Review: Midway

Good day all. A new movie that has been hyped a bit was released and I have seen it. The movie is Midway and is about the World War 2 battle of Midway Island.

For those of you who can’t be bothered to learn history, the Battle of Midway occurred in June 1942 and was the point where the Imperial Japanese when from the offense to the defense and eventual defeat. If we has either missed the fact the Japanese were interested in Midway, or worse, lost the three carriers we sent there, (And Midway), we may not have lost the war, but it either would have gone on for a lot longer or we may have negotiated a truce.

The short version of the battle, we managed to break enough of the Japanese military codes to know they were going to attack somewhere, but we weren’t sure where. The indications said Midway Island, but we had no firm proof. The code breakers came up with an idea, and had the Midway garrison send a message in the clear, (Not in code), that said their fresh water system was down. The Japanese bit and reported that “AF was short of fresh water.” (AF was the Japanese code name for Midway)

At this point we had two undamaged carriers available. The USS Yorktown had taken a bomb hit during the Battle of the Coral Sea and was damaged. When the ship returned to Pearl Harbor for what were meant to be temporary repairs, with permanent repairs expected to take months in the United States, the Navy and civilian repair crews turned her around in 72 hours and she left Pearl Harbor a day after the Hornet and Enterprise. (NOT NCC-1701 or NX-01, but CV-6)

The Japanese were caught by surprise, and were not ready to engage the American carrier fleet. (Their planes were configured for land bombing, not anti-ship) In a series of uncoordinated attacks, American torpedo planes, aircraft from Midway and dive bombers from the American fleet attacked the Japanese fleet. The land based bombers and torpedo planes either missed the targets or were shot down. The carrier torpedo planes were all but wiped out, with only one survivor of the attack by Torpedo 8, Ensign George Gay.

Because the Japanese were concentrating on the torpedo planes, their fighters had come off station and weren’t prepared to defend against the Navy SBD Dauntless dive bombers. The Japanese were caught flat footed, and three of the 4 carriers were hit and set on fire. The 4th, Hiryu, was missed, and that costs us later. (Planes from Hiryu found the Yorktown and hit her. Eventually, Yorktown was sunk by a Japanese submarine) Hiryu was found later, heavily damaged and scuttled by the Japanese.

Now the movie covers a lot of what actually happened and revolves around slightly fictionalized people who actually fought in the battle, However, other then some editorial license to keep people interested, the movie makers followed the accounts of what happened.

Where it really took off, (No pun intended), was the CGI. We saw the first heavy use of CGI in the movie Pearl Harbor. In Pearl Harbor, the film makers mixed a few real WW Two aircraft with Computer Generated Images of Zeros, Kates, Vals and P-40’s. However, they had these planes doing things that didn’t happen in the real attack and frankly, are not aerodynamically possible.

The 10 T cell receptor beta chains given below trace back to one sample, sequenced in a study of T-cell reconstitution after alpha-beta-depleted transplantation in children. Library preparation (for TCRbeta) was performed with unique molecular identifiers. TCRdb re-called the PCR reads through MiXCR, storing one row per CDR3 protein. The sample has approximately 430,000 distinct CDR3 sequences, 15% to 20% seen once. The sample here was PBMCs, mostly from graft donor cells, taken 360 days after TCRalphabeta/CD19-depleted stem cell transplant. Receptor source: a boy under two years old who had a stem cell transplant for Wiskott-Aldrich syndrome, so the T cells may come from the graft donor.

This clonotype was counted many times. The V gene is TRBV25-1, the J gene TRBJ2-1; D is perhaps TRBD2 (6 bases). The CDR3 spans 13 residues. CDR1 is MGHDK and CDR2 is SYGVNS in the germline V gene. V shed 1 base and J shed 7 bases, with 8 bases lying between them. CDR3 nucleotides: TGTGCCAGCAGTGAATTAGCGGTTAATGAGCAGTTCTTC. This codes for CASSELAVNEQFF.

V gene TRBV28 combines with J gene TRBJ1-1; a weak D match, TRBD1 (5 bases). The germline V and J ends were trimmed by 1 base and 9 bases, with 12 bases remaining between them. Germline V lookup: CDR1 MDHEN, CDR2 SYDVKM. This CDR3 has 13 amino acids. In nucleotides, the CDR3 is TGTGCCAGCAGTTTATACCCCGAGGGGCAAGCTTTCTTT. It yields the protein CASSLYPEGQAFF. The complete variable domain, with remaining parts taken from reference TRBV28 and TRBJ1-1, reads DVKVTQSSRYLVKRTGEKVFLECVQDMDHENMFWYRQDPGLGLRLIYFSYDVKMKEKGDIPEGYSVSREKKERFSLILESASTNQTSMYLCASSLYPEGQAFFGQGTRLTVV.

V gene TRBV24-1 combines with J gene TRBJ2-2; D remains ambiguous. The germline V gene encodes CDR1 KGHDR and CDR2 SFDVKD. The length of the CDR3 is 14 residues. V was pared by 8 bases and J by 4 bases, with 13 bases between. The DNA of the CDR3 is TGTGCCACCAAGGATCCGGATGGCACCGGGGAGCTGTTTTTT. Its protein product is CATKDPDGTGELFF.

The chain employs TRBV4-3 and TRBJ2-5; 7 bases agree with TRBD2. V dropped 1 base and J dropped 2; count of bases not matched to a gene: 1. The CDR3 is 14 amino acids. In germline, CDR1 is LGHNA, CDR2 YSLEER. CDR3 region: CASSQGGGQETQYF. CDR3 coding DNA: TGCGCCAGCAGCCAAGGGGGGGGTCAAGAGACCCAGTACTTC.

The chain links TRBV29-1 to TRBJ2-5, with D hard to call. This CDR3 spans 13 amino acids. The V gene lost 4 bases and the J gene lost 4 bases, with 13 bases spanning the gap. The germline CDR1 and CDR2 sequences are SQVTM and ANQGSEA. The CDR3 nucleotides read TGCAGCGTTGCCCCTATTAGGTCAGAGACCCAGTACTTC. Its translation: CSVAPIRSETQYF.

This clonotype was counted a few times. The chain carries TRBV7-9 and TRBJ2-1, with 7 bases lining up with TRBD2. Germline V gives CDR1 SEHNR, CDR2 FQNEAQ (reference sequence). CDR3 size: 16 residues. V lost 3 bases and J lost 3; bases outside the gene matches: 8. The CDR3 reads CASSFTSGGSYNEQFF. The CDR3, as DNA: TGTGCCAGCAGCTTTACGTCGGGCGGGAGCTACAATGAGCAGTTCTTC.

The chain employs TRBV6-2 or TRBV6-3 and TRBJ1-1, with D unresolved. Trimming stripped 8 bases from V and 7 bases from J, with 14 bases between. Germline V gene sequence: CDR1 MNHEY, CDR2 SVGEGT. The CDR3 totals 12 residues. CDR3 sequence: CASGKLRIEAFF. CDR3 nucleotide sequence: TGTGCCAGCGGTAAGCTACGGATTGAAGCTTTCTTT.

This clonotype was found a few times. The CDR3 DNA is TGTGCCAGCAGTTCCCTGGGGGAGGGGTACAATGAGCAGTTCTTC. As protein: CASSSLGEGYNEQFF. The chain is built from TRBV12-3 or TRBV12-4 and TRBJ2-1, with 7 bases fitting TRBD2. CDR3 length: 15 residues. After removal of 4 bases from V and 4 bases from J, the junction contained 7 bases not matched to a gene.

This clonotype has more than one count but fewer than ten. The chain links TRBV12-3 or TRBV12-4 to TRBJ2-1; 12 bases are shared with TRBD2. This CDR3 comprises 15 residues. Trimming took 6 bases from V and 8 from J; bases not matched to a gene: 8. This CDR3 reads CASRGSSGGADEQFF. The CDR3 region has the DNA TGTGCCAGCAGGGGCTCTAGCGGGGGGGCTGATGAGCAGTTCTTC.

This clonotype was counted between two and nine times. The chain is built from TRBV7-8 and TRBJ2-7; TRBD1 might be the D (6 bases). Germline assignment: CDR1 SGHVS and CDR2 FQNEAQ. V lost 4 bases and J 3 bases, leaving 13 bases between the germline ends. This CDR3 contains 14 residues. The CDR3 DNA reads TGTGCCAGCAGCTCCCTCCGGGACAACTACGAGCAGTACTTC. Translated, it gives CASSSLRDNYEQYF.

In the first movie version of Midway, (Starring Charlton Heston, they didn’t have CGI, and they used what few real planes they had along with a lot of mock ups. They also used footage from World War Two, however a lot of it was of American planes or the wrong Japanese planes. In this version, someone did a lot of research. We had Douglas SBD Dauntless dive bombers, Douglas TBD Devastator torpedo plans, Grumman Wildcats and of course Japanese Zeros, Kates, and Vals. They also threw in a couple of float planes of the correct types.

However, the makers of the film fell into some of the same traps that befell the movie Pearl Harbor. It wasn’t so much having the planes do things they couldn’t actually do, (Although there were a few instances of that), it was doing things that didn’t actually happen. One was the attack on the carrier Hiryu by Richard Best. In the movie, he is diving through antiaircraft fire so intense all you can see are flashes and smoke. While the fire was heavy in real life, it wasn’t that thick. Also, in the movie, Lieutenant Best, (Navy Rank. Captain in the Army), nearly crashed into the Hiryu. In reality, he released his bomb at altitude and pulled out. A dramatic scene, but not real.

One of the things I liked about this movie was it’s basic historical accuracy. There is a scene where we see the Hollywood film director, John Ford, instead of taking cover, continued filming the attack on Midway. This actually happened, and he was wounded during the attack.

All in all, I enjoyed this film, and I do recommend it. It’s reasonably accurate in what happened. The CGI, as I mentioned is generally first rate, especially with regards to the TBD Devastator torpedo planes. There are none left in the world sadly, and I think the producers managed to show just how obsolete they were and just how brave the crews were to fly those things into the teeth of the Japanese fleet. The film is intense, and children won’t understand it. Teenagers should see it and be pointed to various history books on the Battle of Midway and WW II.

Thatisall

1 Star2 Stars3 Stars4 Stars5 Stars (2 votes, average: 5.00 out of 5)
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